|Cited Patent||Filing date||Publication date||Applicant||Title|
|US1905235 *||May 2, 1931||Apr 25, 1933||Mandelert Charles L||Hunting coat with detachable pocket|
|US2002955||Feb 18, 1935||May 28, 1935||William Lipson||Detachable-hood garment|
|US2248455 *||Aug 2, 1940||Jul 8, 1941||Fred Freund||Coat and knapsack combination|
|US2292347 *||Dec 23, 1939||Aug 11, 1942||Talon Inc||Garment construction|
|US2437223 *||Dec 13, 1945||Mar 2, 1948||Dutrow Claude H||Sportsman's coat|
|US2834966||Mar 9, 1956||May 20, 1958||Zimmerman Herman L||Overcollar for overcoat|
|US4042976||Feb 12, 1976||Aug 23, 1977||Jay Carter Reynolds||Protective collar|
|US4476587 *||Jan 4, 1983||Oct 16, 1984||Toru Itoi||Convertible garment|
|US4485489||Jun 21, 1982||Dec 4, 1984||Calspan Corporation||Entrance and egress system for protective shelters and garments|
|US4502155 *||Jun 21, 1982||Mar 5, 1985||Toru Itoi||Outerwear and bag in one|
|US4700409 *||Jan 8, 1987||Oct 20, 1987||Wingspread Corporation||Convertible garment|
|US4944042 *||Mar 17, 1989||Jul 31, 1990||Dewan Thomas E||Article with container-forming portion|
|US4985936||Jun 12, 1989||Jan 22, 1991||Jones William K||Adjustment for garment|
|US5040243||Jun 11, 1990||Aug 20, 1991||Mont-Bell Co., Ltd.||Garment with a covering|
|US5090054||Nov 21, 1990||Feb 25, 1992||Grilliot William L||Ventilated hood for firefighter|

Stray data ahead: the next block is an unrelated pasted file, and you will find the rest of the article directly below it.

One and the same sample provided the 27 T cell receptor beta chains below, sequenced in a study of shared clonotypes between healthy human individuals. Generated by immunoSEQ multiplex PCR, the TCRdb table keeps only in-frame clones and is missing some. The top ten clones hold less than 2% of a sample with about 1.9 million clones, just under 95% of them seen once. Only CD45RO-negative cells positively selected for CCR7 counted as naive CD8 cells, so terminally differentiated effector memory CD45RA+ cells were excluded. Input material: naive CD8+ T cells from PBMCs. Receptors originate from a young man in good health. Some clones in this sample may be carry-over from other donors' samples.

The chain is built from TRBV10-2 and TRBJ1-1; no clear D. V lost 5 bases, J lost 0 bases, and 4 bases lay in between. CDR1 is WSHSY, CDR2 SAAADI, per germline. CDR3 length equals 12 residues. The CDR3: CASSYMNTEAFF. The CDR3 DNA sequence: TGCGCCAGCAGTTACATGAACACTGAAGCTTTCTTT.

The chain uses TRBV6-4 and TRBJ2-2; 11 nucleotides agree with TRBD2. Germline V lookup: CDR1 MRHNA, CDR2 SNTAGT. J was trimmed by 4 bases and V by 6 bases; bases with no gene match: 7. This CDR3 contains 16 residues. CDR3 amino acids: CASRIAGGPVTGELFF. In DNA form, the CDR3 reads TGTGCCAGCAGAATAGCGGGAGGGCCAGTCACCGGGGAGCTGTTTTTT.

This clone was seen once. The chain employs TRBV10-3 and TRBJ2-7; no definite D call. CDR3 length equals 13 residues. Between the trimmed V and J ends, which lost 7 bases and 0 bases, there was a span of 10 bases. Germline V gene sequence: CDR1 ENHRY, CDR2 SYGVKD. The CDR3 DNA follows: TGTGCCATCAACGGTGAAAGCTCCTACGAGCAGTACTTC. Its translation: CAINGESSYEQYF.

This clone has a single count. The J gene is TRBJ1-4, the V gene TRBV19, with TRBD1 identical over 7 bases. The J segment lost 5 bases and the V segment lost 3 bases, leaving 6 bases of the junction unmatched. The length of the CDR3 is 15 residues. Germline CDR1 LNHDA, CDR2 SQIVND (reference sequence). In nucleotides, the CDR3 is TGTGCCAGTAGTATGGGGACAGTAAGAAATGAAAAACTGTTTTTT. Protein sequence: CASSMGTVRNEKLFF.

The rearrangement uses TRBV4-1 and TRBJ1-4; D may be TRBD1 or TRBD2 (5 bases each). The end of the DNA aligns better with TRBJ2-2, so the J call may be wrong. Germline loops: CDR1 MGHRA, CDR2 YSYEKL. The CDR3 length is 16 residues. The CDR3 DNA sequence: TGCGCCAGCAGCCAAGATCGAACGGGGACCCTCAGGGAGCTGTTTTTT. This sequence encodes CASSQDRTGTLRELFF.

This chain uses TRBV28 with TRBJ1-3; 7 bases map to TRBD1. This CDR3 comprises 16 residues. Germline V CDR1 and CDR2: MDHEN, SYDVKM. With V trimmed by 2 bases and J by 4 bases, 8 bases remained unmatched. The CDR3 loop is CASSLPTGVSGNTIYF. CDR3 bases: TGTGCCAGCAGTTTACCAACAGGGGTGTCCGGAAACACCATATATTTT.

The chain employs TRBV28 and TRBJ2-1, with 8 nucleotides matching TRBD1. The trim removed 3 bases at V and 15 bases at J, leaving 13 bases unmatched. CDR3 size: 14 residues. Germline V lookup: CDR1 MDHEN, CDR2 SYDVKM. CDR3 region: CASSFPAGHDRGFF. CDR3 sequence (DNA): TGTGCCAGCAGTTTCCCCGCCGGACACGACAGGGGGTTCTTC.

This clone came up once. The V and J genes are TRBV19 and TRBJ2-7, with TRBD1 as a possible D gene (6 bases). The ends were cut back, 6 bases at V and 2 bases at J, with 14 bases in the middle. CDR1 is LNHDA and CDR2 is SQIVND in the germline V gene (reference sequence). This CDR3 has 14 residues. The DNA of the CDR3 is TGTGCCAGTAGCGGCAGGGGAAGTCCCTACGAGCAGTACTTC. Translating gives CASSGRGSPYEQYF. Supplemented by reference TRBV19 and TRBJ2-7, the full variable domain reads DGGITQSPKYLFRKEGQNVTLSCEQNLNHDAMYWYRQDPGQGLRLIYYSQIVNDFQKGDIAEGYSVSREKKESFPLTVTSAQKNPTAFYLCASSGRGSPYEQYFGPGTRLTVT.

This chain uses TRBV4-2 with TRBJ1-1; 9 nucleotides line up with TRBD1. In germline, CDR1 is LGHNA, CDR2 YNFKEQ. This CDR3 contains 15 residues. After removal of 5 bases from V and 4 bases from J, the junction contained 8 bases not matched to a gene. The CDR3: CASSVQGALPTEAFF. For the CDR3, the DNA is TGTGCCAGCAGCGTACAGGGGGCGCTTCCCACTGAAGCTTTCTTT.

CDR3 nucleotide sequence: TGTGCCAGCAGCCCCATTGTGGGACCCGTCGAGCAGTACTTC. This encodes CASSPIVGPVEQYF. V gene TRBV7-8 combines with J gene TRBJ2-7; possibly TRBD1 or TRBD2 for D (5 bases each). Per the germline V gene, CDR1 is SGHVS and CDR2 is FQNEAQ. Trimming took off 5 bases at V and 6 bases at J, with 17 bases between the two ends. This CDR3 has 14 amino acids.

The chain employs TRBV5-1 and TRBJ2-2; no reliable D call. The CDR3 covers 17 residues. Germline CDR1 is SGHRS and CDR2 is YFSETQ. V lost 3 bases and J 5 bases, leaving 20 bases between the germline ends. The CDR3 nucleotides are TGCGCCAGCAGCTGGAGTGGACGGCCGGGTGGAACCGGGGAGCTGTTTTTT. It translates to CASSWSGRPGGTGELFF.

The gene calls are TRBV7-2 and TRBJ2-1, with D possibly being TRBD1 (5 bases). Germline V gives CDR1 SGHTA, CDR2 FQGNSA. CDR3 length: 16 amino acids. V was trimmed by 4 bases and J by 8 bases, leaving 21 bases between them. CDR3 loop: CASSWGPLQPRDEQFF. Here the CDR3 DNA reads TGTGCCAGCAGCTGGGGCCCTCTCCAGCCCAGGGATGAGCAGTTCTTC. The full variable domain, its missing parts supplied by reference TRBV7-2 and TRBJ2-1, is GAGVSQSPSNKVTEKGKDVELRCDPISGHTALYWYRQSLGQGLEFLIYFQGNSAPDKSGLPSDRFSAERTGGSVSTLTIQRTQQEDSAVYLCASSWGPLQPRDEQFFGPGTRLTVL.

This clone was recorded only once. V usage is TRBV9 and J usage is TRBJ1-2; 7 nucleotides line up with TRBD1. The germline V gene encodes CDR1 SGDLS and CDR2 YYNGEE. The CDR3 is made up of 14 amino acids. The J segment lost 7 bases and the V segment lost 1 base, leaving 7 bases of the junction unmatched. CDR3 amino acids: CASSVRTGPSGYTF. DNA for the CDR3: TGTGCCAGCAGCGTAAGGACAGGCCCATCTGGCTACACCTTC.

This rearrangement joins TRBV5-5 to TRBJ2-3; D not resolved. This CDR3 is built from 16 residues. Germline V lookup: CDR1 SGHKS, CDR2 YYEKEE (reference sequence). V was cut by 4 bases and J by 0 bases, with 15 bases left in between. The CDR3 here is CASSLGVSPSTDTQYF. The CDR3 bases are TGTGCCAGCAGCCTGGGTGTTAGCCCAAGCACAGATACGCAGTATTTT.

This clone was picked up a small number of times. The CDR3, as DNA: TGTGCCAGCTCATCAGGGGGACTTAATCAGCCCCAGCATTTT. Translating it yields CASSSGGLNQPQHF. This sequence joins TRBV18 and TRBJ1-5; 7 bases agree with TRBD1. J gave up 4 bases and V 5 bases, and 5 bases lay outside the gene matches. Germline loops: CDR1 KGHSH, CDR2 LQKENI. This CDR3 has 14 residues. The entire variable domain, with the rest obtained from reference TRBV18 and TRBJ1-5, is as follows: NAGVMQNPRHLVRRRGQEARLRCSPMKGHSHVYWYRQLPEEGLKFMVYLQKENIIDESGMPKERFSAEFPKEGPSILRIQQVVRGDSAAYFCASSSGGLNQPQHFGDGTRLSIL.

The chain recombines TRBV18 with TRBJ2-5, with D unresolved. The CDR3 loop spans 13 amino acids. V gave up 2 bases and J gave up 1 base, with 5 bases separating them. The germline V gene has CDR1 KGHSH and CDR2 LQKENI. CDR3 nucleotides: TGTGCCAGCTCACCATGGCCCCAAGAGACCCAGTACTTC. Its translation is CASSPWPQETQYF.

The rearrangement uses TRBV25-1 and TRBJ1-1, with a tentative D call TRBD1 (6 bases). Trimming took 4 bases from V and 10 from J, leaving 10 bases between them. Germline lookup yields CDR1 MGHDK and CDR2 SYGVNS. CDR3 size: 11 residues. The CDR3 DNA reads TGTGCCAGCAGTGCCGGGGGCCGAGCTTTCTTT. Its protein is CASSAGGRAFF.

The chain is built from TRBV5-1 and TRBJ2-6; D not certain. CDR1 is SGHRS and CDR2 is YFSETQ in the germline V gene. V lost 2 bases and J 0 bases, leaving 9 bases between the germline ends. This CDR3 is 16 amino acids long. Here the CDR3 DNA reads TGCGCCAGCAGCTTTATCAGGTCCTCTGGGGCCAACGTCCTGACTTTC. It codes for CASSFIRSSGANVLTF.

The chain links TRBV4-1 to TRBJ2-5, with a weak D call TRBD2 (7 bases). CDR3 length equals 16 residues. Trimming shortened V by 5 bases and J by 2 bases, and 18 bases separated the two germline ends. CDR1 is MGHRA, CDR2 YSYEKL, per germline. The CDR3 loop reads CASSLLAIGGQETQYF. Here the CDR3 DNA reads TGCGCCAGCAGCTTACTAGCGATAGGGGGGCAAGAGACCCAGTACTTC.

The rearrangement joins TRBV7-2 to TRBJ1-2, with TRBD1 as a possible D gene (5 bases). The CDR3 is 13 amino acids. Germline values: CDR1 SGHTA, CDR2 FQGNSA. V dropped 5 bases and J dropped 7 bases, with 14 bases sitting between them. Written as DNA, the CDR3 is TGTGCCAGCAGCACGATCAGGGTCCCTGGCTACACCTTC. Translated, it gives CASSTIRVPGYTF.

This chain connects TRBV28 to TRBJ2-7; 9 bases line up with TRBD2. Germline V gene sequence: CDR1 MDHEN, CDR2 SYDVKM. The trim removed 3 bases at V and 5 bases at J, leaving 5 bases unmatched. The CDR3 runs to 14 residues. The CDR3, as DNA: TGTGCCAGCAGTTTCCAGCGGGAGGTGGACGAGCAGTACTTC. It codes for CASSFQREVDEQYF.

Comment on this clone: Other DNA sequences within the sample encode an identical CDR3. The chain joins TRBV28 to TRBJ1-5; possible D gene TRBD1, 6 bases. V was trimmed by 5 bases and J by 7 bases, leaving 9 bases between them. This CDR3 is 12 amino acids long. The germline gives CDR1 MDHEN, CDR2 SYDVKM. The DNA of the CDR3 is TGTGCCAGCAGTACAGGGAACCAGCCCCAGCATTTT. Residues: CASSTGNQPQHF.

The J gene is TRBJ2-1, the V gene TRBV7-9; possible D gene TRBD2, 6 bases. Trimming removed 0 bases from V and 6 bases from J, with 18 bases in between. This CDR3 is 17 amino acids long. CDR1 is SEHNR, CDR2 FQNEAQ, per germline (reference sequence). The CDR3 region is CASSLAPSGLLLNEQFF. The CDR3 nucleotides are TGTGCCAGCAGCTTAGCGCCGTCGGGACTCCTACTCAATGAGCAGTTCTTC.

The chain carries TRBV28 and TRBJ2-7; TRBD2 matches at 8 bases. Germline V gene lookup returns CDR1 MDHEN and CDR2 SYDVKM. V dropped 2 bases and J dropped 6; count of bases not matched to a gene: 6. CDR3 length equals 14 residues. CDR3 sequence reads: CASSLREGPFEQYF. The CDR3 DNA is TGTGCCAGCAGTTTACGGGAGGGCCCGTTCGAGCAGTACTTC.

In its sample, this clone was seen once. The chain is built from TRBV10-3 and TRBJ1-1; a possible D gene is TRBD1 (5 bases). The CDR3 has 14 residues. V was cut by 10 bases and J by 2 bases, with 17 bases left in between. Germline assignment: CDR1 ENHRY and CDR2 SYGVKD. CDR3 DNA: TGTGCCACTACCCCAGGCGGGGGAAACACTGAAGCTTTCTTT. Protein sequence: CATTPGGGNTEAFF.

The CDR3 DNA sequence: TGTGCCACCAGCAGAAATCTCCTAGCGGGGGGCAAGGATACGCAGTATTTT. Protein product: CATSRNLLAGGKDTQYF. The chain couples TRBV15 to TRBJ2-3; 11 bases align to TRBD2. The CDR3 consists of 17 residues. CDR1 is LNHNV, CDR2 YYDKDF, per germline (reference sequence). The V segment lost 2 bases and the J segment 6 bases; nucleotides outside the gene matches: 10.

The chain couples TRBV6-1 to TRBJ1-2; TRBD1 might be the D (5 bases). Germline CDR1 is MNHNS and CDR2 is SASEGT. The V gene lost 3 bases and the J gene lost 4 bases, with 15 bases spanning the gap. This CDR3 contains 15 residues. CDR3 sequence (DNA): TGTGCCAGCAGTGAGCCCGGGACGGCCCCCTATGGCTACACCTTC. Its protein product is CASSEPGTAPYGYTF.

|US5115517||Apr 30, 1991||May 26, 1992||Ferguson Lisa L||Scarf garment|
|US5274850||Apr 22, 1992||Jan 4, 1994||Lion Apparel, Inc.||Firefighter coat with removable hood|
|US5309571||Aug 17, 1992||May 10, 1994||Huang Ming Chi||Fire-protecting suit|
|US5331685||Mar 10, 1993||Jul 26, 1994||Belgard Truly M||Jumpsuit with lateral breast zippers|
|US5410758||Nov 15, 1993||May 2, 1995||Embellished Uniforms||Protective garment having retaining bag|
|US5539932||Jun 20, 1995||Jul 30, 1996||Howard; Michael A.||Adjustable length garment|
|US5564125||Oct 20, 1994||Oct 15, 1996||Concepts Continental, Inc.||Combination outerwear garment and carrier pack|
|US5575010||Sep 22, 1995||Nov 19, 1996||Chung; Chin-Fu||Pants with adjustable waist and length|
|US5606746||Dec 21, 1994||Mar 4, 1997||Shelton; Terri||Cool-life vest with detachable hood|
|US5673836 *||Oct 27, 1995||Oct 7, 1997||Bush; Steven Roy||Modular compartmentalized outdoor apparel|
|US5873132||Feb 2, 1998||Feb 23, 1999||Grilliot; William L.||Protective garment with attachable hood|
|US5920905 *||May 7, 1997||Jul 13, 1999||Lion Apparel, Inc.||Firefighter garment with combination facecloth and moisture barrier|
|US5924134 *||May 15, 1997||Jul 20, 1999||Lion Apparel, Inc.||Protective garment with apertured closed-cell foam liner|
|US5960473||Nov 18, 1997||Oct 5, 1999||Kabushiki Kaisha Phenix||Sportswear|